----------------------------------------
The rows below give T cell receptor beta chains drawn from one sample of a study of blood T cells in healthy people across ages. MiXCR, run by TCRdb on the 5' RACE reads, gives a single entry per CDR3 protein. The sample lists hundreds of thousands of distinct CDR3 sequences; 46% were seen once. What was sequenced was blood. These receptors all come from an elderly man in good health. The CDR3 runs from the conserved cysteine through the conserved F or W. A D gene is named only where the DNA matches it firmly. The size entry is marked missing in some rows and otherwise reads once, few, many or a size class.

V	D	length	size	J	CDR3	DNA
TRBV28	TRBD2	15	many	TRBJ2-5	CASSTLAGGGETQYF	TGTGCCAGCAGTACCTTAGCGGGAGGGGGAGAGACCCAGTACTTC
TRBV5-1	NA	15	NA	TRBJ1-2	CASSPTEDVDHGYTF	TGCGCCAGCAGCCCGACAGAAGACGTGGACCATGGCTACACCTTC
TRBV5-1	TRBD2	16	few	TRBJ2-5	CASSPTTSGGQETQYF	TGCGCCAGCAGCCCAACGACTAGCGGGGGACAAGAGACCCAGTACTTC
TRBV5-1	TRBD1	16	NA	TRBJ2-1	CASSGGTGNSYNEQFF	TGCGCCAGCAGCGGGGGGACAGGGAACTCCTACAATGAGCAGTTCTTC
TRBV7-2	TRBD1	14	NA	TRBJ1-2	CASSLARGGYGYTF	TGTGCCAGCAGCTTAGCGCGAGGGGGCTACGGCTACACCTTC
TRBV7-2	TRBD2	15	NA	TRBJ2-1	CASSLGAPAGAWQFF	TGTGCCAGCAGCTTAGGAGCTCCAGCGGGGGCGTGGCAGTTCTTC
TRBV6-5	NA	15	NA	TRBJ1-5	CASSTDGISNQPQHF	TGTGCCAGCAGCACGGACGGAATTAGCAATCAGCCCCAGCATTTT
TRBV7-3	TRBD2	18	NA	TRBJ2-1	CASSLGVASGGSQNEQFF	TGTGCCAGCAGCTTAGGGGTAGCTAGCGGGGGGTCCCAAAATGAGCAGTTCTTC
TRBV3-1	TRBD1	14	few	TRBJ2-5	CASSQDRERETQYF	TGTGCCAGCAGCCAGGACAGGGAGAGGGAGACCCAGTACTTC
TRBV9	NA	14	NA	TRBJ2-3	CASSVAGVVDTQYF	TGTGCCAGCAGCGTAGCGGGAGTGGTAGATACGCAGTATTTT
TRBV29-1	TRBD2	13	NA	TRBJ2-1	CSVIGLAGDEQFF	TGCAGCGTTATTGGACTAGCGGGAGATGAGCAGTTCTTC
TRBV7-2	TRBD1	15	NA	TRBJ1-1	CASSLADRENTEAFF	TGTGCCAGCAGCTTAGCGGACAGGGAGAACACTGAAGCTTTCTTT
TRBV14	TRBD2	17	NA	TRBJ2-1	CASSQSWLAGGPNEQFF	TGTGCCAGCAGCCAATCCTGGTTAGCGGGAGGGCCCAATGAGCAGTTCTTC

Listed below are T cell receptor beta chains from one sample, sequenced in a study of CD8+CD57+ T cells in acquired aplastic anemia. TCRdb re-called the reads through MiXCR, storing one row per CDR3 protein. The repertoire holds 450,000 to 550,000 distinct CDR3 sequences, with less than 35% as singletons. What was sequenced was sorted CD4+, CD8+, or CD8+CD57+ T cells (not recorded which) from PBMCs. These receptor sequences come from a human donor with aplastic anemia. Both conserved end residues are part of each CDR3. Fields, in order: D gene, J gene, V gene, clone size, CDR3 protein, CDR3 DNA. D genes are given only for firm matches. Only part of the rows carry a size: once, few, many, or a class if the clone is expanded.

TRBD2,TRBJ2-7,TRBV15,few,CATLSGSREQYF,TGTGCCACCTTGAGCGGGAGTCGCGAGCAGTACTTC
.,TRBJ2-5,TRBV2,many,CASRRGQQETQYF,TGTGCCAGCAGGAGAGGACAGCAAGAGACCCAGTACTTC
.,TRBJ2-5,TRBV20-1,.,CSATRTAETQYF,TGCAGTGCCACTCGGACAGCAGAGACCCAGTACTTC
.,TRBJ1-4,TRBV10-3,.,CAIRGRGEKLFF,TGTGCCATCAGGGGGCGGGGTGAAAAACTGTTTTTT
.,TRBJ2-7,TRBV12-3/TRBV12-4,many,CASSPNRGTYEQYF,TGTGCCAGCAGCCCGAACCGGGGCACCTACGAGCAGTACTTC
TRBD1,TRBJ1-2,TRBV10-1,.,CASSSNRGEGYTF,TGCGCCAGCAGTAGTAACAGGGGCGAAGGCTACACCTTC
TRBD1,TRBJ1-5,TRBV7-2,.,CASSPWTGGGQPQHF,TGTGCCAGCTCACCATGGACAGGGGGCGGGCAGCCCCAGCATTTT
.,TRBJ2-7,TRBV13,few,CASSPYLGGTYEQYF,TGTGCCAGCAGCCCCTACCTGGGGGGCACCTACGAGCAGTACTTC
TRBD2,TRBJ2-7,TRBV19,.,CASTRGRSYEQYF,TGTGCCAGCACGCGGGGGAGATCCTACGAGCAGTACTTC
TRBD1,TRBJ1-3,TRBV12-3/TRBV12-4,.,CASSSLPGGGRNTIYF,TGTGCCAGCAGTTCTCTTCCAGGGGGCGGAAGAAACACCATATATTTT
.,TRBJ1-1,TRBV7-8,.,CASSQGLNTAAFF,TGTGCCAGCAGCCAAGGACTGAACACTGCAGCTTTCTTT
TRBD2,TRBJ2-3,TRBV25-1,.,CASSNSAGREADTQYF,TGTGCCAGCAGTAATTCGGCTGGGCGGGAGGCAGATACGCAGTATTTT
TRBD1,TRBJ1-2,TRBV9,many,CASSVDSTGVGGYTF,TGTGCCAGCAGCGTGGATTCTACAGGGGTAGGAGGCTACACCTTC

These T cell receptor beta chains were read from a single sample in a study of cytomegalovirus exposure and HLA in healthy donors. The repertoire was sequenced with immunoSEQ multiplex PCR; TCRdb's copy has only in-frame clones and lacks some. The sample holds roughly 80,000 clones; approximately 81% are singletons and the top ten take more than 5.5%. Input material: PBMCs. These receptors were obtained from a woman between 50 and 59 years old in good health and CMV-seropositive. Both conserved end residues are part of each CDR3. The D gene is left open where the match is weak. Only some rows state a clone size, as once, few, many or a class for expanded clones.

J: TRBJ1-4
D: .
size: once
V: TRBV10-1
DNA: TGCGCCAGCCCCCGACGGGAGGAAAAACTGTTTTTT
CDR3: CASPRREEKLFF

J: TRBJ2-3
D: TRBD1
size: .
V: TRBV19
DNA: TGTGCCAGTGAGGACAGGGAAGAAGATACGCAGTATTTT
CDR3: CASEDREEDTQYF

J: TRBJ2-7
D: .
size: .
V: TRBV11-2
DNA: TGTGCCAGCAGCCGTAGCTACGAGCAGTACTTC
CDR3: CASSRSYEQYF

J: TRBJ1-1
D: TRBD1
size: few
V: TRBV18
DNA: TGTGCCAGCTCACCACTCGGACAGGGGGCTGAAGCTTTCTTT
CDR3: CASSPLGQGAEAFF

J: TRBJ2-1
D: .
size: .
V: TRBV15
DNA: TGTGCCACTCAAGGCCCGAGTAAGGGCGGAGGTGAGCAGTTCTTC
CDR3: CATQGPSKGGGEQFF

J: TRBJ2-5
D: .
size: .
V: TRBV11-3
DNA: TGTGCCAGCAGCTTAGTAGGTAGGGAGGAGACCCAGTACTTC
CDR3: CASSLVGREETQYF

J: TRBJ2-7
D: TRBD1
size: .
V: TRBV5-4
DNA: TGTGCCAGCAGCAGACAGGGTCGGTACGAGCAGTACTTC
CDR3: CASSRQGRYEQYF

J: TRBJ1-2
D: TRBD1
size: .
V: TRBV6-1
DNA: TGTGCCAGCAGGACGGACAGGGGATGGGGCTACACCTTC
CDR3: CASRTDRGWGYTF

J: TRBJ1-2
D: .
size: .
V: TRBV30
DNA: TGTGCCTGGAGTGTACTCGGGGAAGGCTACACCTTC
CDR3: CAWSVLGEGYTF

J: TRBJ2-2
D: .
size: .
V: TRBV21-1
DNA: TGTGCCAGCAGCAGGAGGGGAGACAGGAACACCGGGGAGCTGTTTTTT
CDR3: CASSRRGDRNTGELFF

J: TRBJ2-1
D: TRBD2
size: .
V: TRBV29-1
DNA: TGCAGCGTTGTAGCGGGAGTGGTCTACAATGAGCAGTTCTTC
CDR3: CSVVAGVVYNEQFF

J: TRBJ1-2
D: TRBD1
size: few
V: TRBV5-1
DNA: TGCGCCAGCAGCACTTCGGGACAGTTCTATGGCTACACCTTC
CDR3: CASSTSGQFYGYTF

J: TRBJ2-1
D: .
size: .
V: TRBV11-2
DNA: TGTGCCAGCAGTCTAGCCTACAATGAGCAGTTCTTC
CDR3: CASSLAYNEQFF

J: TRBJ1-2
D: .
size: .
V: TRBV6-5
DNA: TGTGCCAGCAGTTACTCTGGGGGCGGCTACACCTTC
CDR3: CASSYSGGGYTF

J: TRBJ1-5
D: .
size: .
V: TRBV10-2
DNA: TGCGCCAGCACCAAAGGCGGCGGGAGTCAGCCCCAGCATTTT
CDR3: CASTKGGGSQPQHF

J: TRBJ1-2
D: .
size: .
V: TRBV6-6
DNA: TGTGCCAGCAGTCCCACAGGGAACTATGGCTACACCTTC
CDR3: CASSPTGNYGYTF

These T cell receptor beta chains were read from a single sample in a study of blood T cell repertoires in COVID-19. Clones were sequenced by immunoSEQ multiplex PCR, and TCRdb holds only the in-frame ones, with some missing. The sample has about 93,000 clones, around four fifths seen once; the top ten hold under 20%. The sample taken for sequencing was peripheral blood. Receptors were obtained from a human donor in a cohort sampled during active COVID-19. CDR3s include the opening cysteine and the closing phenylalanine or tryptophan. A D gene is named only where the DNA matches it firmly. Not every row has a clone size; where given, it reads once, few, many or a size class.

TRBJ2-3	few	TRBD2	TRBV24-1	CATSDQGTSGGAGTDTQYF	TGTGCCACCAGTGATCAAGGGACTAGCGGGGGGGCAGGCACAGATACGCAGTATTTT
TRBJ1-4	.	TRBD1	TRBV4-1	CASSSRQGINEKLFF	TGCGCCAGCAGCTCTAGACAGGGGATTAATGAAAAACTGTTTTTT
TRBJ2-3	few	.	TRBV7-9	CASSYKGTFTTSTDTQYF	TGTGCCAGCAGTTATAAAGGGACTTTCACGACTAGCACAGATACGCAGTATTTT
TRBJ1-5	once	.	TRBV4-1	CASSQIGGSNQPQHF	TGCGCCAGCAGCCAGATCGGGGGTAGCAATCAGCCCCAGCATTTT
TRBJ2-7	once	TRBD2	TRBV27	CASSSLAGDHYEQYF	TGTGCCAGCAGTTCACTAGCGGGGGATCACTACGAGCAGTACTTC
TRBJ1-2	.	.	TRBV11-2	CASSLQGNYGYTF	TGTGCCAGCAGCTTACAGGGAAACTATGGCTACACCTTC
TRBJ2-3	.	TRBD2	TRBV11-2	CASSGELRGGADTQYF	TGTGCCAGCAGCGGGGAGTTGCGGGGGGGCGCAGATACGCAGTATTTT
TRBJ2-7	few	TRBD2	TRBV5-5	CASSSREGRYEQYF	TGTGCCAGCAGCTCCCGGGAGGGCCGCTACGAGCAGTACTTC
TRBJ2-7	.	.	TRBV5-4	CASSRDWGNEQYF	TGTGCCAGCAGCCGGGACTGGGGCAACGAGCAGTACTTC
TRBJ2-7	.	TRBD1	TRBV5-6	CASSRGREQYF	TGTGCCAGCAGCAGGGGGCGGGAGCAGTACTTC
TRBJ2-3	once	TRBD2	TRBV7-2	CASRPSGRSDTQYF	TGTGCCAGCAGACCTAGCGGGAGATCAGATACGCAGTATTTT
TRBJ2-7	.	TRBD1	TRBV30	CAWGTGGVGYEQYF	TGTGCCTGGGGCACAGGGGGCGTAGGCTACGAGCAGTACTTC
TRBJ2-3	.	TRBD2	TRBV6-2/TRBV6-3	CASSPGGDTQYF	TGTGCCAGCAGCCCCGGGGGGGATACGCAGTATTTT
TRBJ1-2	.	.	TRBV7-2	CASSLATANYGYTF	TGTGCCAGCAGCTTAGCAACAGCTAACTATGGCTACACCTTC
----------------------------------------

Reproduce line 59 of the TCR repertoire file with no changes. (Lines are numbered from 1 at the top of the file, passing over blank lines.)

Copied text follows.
DNA: TGTGCCACTCAAGGCCCGAGTAAGGGCGGAGGTGAGCAGTTCTTC